Friday, September 18, 2009

That Means a Lot

Today's funny little song dates, like its similarly unsuccessful sister song "If You've Got Trouble," to the Help! sessions. That's why I like this video, which features outakes from the film. (Thanks, Jedalmanko!)

By "unsuccessful," I don't mean to cast aspersions-- I'm just noting that neither of these songs actually made it onto Help! after all. Both songs had to wait until Anthology 2 for an officially sanctioned release, though they were widely bootlegged in the intervening years. I actually find "That Means a Lot" more compelling than "If You've Got Trouble," though I think both suffer from a needlessly thick, echo-heavy texture that makes it sound like the Beatles were, like, out of ideas or something. It's like "Ticket to Ride" was so kickass that they went and applied the same production principles to a few others, but much less successfully. And that's okay. Even the Beatles couldn't be unspeakably awesome all the time.

There's a difference of opinion as to who wrote this, as so frequently happens, with John totally blaming Paul for this song's existence and vice versa. Me, I'm disposed to think of it as a song they likely banged out together, a true work song, at a time when they were rushing to fill out an album. Paul had to have participated if he's singing it, for one thing-- occasionally John would sing a song that Paul wrote in the band's early days, but almost never would the reverse happen. At any rate, my ear doesn't lead me immediately to any all-John or all-Paul feelings. Any disagreements? That's cool. This is just my supposition.

In the end, the Beatles gave this one two good tries in the studio, but gave up and gave the thing away to one P.J. Proby, whose single version is the first track you'll hear below (it's a selection of three "songs the Beatles gave away"). I don't know a thing about Proby beyond what I read in that linked Wikipedia article, but listening to the recording, he sounds like one of those chanteurs that you don't hear any more in quite the same way. He probably recorded some mean Bacharach songs, though. And this single did okay, I think, though it never cracked the top ten.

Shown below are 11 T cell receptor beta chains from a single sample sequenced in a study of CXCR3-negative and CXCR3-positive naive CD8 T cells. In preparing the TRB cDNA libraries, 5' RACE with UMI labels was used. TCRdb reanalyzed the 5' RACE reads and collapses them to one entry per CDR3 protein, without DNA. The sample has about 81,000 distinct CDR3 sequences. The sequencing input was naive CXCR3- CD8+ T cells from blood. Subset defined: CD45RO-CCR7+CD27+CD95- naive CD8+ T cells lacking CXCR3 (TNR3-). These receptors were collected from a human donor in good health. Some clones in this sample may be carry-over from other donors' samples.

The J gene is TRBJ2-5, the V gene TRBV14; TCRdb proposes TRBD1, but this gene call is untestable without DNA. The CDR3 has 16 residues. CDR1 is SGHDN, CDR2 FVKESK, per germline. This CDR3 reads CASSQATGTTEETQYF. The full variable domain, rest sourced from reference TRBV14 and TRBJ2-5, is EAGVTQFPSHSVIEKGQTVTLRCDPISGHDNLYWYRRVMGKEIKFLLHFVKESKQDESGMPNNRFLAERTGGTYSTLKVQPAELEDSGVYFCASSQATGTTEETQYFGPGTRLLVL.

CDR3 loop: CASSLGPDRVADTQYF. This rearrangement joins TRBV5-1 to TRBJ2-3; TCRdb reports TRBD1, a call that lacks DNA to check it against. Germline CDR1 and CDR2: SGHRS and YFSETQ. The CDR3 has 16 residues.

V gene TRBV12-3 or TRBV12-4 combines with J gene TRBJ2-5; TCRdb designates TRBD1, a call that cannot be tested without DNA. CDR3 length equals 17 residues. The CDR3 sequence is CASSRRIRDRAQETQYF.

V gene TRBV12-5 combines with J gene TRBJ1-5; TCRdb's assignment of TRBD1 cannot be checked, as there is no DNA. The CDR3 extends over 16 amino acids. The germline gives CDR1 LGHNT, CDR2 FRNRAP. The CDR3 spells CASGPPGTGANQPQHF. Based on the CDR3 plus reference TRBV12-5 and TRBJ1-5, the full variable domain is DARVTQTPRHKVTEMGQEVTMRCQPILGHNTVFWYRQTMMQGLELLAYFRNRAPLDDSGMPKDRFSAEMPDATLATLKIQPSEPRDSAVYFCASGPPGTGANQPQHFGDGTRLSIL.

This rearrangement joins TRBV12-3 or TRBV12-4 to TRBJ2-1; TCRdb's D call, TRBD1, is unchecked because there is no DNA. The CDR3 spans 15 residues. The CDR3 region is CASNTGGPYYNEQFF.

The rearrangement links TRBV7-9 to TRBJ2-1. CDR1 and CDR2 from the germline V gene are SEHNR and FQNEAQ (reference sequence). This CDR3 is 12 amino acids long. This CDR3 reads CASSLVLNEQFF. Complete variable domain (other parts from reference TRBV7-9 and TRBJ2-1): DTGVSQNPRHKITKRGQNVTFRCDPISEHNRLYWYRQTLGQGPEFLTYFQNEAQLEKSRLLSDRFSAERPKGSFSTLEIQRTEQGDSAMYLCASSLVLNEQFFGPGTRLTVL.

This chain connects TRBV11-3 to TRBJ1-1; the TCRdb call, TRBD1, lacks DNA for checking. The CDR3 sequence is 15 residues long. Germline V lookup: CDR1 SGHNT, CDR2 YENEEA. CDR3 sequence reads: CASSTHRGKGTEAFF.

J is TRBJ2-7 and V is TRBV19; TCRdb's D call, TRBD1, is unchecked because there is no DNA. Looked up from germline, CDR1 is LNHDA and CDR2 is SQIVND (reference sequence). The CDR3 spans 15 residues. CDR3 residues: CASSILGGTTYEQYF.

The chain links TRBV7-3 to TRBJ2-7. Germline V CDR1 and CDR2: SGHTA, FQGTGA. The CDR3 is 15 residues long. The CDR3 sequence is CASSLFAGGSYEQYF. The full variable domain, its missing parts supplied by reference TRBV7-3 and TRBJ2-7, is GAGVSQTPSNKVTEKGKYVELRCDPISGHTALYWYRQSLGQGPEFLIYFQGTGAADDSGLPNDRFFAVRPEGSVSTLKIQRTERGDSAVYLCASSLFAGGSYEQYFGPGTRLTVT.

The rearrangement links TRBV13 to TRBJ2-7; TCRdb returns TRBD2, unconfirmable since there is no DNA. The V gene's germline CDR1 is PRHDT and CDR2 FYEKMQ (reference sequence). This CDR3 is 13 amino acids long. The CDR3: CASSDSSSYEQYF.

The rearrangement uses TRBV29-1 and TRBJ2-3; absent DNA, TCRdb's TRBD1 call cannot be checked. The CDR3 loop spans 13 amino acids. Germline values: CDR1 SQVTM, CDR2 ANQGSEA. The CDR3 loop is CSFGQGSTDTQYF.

I will say this: I prefer the Beatles' version. (Obvs.) But I will note that the Beatles seem to not know what kind of song they're dealing with, and the production seems a little labored, and the performance seems a little hesitant, and so on. Proby and his people have perhaps figured out what the song is a little bit better than the Beatles did. They went in the string-centric mid-'60s mid-tempo balladeering direction and stuck with it, and though I don't love it, it sounds like the tune was maybe realized in as good a way as any. I hope that makes sense.

I'm sorry to be too tired and uninspired to say much more. For what it's worth, I feel like the song's not bad as a Beatles song either, and there are those who might argue that it's stronger than some of the stuff on Help!, like "It's Only Love" or "Tell Me What You See" or whatever. But I disagree. In the end, "That Means a Lot" doesn't sound quite like a Beatles song to me in the way that those other so clearly do. So I'm okay with the fate of this one. Though when it pops up on Anthology 2, I don't skip it. Which makes it different from other songs I could name.

Yeah, we'll listen to something I can have stronger opinions about tomorrow. Sorry, kids.

"That Means a Lot," released in the U.K. and the U.S. disc 1 track 6 of Anthology 2, March 18, 1996.

1 comment:

  1. Yeah, no one's saying this was the second coming of Leave My Kitten Alone, but I remember being excited the first time I heard it (*and* If You've Got Trouble, so sue me), and wanting to hear it again, which is more than I can say for some of the stuff on Anthology 3.